Aramco Ventures believes generative AI will be part of helping the Saudi oil major meet its 2050 net zero target.

Mahdi Aladel

Image of Mahdi Aladel courtesy of Aramco Ventures.

“We’re looking at AI that can be applied in the sustainability and energy transition domains,” says Mahdi Aladel, chief executive of Aramco Ventures, the $7.5bn corporate venture arm of Saudi Aramco. “A lot of it is hardware, but all hardware today has some software, algorithms and AI components to it.”

Like many of its energy sector peers, Saudi Aramco, the world’s largest oil and gas company, has been increasing its investments in technologies related to the energy transition. The company, which is responsible for nearly 10% of the world’s oil supplies, has committed to cut its operational emissions to net zero by 2050. Accordingly, Aramco Ventures focus has been shifting — while early investments were mainly in core oil and gas tech, in recent years has focused on investing in IR4.0 (the fourth industrial revolution), digital, sustainability and AI technologies.

AI will increasingly be part of this mix. In the renewable energy sector, AI is used in areas like smart grids, renewable energy forecasting, predictive maintenance and carbon capture, among others.

The unit now has 105 active portfolio companies including AI startups like Dendra Systems, which provides an AI-equipped data platform to restore biodiversity and measure carbon footprint.

AI-based ecology platform. Image courtesy of Dentra Systems.

Navigating the AI hype bubble

While Aramco Ventures has a much larger fund than most, Aladel is cautious about navigating through the hype around generative AI , which has caused the sizes of funding rounds to become inflated. Some generative AI companies have billion-dollar valuations from an early stage and would require a larger ticket size from the get-go. Aladel says he is keen to cut through the noise and focus just on those that are a good fit for Aramco.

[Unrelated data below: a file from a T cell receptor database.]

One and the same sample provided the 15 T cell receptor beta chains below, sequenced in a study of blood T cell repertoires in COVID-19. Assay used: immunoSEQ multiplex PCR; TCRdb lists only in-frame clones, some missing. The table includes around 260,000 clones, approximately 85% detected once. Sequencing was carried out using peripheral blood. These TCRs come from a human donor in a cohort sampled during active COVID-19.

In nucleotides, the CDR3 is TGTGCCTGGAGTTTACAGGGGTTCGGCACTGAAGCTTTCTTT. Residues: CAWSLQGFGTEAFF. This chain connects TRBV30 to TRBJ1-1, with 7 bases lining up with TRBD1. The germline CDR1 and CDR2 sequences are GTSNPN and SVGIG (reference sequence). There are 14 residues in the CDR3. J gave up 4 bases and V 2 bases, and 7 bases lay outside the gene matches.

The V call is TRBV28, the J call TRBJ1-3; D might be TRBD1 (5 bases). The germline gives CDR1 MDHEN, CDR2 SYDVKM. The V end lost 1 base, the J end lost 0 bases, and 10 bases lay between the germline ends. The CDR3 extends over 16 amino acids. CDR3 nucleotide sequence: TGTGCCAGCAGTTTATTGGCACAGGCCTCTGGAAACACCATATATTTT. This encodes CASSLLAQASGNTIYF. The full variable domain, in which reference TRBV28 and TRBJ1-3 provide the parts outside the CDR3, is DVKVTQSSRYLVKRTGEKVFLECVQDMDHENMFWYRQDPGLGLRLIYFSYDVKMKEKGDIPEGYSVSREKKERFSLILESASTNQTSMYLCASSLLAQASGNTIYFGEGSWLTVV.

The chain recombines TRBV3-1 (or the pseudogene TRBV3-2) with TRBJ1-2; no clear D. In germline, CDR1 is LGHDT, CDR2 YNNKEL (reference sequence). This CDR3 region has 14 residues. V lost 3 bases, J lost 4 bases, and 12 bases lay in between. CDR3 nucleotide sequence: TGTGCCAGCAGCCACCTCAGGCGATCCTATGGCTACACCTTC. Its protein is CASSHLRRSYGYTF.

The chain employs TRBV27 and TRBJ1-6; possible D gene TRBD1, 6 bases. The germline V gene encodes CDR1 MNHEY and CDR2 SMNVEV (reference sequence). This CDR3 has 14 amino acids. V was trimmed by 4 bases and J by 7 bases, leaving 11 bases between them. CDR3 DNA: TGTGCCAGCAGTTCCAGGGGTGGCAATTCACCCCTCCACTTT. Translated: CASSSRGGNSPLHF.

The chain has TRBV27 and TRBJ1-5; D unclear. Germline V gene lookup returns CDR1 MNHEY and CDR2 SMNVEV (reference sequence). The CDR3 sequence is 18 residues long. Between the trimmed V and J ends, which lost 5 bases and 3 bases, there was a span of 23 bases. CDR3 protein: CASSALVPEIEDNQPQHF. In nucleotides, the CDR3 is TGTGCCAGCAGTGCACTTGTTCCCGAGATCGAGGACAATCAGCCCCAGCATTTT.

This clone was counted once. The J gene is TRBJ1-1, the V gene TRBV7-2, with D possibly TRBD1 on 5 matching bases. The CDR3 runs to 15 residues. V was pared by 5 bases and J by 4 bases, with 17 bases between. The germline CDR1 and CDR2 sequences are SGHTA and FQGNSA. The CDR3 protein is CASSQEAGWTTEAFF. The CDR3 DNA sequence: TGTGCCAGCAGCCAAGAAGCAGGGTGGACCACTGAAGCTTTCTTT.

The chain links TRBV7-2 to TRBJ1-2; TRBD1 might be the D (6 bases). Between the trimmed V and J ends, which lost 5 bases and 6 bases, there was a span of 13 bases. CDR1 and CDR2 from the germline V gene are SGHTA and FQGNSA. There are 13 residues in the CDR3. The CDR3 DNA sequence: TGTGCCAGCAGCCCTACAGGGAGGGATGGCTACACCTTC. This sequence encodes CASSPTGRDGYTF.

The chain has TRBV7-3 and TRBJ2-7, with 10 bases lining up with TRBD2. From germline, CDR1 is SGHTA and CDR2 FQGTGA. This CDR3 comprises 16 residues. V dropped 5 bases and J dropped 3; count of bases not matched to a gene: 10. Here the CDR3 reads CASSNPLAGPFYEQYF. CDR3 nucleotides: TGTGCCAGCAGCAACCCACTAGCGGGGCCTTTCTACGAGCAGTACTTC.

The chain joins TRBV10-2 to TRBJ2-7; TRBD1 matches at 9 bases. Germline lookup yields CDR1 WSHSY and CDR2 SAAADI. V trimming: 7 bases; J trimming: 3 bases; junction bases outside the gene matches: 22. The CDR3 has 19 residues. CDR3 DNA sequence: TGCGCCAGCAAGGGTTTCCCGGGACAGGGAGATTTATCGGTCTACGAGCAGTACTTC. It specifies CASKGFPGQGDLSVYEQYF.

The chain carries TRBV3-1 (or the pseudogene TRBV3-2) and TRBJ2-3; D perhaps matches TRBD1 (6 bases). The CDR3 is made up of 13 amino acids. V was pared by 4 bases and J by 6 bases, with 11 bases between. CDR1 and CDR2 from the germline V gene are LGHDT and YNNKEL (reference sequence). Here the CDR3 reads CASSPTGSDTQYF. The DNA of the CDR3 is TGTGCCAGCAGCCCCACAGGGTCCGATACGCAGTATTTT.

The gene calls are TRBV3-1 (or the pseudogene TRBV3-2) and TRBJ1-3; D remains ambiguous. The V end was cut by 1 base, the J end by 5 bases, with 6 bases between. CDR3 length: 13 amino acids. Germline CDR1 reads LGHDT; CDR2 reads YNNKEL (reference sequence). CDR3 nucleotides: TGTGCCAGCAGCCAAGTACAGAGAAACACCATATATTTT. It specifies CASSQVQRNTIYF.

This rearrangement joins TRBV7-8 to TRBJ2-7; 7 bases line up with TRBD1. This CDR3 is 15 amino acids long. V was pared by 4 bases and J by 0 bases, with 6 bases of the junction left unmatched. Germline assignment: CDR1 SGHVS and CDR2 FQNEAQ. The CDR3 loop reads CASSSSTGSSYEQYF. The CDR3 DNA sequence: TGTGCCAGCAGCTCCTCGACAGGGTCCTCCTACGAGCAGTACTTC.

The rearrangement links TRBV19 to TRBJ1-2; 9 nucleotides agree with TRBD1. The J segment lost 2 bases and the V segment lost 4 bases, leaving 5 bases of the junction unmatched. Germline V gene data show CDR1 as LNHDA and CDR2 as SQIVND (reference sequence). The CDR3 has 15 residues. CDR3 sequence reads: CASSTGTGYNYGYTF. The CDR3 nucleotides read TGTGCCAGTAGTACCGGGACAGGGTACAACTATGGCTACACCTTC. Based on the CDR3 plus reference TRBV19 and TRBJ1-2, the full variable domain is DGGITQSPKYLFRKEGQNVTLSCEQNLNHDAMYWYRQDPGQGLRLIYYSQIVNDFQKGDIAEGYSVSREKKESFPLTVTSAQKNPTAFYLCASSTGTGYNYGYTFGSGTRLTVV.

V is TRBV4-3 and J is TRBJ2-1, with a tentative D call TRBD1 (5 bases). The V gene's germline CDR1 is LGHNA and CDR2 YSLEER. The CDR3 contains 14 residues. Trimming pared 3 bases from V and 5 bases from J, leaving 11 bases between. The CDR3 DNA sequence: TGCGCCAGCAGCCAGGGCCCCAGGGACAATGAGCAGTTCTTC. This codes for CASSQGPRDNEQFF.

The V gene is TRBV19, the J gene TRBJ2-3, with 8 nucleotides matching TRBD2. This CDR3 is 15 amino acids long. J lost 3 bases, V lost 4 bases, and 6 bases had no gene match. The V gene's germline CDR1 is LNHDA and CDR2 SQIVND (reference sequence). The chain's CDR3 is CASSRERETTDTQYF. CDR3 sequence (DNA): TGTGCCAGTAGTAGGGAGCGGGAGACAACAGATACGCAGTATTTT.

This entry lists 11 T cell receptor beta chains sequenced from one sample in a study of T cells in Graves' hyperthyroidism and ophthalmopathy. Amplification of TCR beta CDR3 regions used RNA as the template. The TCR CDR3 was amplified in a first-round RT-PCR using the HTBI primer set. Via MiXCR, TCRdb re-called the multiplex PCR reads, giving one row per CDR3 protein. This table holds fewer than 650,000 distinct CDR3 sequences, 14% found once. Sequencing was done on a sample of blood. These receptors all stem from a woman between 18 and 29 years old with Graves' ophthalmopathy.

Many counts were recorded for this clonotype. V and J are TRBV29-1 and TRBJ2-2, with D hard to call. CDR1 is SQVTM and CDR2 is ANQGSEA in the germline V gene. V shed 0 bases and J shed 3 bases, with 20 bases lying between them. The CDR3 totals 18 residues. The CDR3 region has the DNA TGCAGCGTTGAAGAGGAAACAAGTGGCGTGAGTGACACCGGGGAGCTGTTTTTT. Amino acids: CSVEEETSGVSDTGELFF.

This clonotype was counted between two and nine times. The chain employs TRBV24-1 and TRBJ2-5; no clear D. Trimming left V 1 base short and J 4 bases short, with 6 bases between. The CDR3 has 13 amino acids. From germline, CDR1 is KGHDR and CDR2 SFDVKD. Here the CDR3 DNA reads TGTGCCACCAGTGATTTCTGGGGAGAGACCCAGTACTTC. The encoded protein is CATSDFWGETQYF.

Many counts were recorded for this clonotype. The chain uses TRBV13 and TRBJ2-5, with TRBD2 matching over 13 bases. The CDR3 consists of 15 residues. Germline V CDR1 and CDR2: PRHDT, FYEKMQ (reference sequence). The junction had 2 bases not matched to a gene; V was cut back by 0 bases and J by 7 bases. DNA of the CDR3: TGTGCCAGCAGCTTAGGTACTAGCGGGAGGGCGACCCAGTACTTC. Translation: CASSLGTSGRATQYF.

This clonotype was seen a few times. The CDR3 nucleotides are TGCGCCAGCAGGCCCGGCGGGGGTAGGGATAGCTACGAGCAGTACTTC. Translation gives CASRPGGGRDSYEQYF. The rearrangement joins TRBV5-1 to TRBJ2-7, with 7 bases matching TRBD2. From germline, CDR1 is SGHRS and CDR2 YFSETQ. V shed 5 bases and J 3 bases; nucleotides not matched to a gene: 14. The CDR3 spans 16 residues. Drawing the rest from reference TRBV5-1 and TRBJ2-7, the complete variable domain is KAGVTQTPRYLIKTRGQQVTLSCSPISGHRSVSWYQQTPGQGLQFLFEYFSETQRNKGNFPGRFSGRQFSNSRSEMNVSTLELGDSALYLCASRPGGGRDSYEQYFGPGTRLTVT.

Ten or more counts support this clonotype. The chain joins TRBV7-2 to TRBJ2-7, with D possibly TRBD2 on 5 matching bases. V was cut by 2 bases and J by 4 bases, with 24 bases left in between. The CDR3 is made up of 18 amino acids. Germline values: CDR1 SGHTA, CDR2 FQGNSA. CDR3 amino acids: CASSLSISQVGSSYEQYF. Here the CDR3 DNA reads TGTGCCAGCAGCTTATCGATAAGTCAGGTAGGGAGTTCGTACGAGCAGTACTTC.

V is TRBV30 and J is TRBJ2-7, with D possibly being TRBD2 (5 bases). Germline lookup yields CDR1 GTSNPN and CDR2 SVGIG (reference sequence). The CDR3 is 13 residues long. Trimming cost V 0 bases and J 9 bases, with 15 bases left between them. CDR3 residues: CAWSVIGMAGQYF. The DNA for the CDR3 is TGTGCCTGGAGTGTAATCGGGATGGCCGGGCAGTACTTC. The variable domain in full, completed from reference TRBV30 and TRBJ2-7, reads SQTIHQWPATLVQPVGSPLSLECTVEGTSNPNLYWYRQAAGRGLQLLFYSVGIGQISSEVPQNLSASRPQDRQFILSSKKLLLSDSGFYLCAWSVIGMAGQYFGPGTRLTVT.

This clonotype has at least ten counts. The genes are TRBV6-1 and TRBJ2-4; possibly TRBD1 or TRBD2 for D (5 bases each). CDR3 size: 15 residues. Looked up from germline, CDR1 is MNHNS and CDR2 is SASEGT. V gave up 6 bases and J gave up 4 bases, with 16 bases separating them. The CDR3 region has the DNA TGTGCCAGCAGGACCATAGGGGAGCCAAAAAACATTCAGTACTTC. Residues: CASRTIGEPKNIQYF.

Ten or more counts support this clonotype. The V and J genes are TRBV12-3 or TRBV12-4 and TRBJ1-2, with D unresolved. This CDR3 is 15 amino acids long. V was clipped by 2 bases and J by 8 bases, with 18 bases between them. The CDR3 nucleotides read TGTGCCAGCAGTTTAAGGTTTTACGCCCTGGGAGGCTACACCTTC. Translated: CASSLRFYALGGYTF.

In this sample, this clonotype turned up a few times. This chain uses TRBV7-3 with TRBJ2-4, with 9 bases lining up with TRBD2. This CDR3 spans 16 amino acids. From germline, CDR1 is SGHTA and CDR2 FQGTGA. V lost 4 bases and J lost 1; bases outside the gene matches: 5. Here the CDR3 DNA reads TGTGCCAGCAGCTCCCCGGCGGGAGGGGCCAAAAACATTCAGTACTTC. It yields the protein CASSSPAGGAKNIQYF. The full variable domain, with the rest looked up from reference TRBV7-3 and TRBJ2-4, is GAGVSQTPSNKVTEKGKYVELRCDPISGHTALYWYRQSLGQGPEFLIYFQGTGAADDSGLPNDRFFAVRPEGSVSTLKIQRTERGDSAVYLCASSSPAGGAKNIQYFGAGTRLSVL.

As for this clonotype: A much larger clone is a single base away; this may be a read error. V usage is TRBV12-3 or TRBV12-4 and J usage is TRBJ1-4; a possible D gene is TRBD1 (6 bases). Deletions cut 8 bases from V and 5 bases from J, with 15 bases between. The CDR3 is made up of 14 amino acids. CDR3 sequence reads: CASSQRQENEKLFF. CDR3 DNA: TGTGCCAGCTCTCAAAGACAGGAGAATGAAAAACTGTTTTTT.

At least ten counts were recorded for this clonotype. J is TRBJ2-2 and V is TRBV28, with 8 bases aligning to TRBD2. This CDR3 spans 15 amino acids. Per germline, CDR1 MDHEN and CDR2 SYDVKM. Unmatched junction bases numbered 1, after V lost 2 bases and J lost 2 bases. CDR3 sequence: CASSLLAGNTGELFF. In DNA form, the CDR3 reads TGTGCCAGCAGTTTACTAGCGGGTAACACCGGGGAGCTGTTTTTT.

“AI capabilities are a major disruption force that can enhance the energy industry,” Aladel says. “Part of the challenge is deciphering what’s differentiated from the rest because everyone is now slapping the words AI and generative AI on their solutions, products or startups.”

One important factor when investing in AI companies is how they can bring strategic impact to Aramco’s different businesses. “That impact could help us do things quicker, safer, cheaper or better,” Aladel says. “We should be able to convert that strategic value into dollar figures. We then get that vetted externally through a consulting group to validate the value captured.”

Aramco’s VC initiatives include the $500m Wa’ed Ventures fund that targets Saudi startups; the $500m Digital/Industrial Fund, investing in areas strategic to the firm; the $1bn Prosperity7 Fund I and the $2bn Prosperity7 Fund II that focus on technologies beyond the energy sector with an emphasis on financial returns; the Sustainability Fund, which manages $1.5bn and makes impact investments; and the $2bn Late-Stage Fund, which allows Aramco Venture to be a longer-term investor in its early-stage investments.

Edison Fu

Edison Fu is a reporter and Asia liaison at Global Corporate Venturing.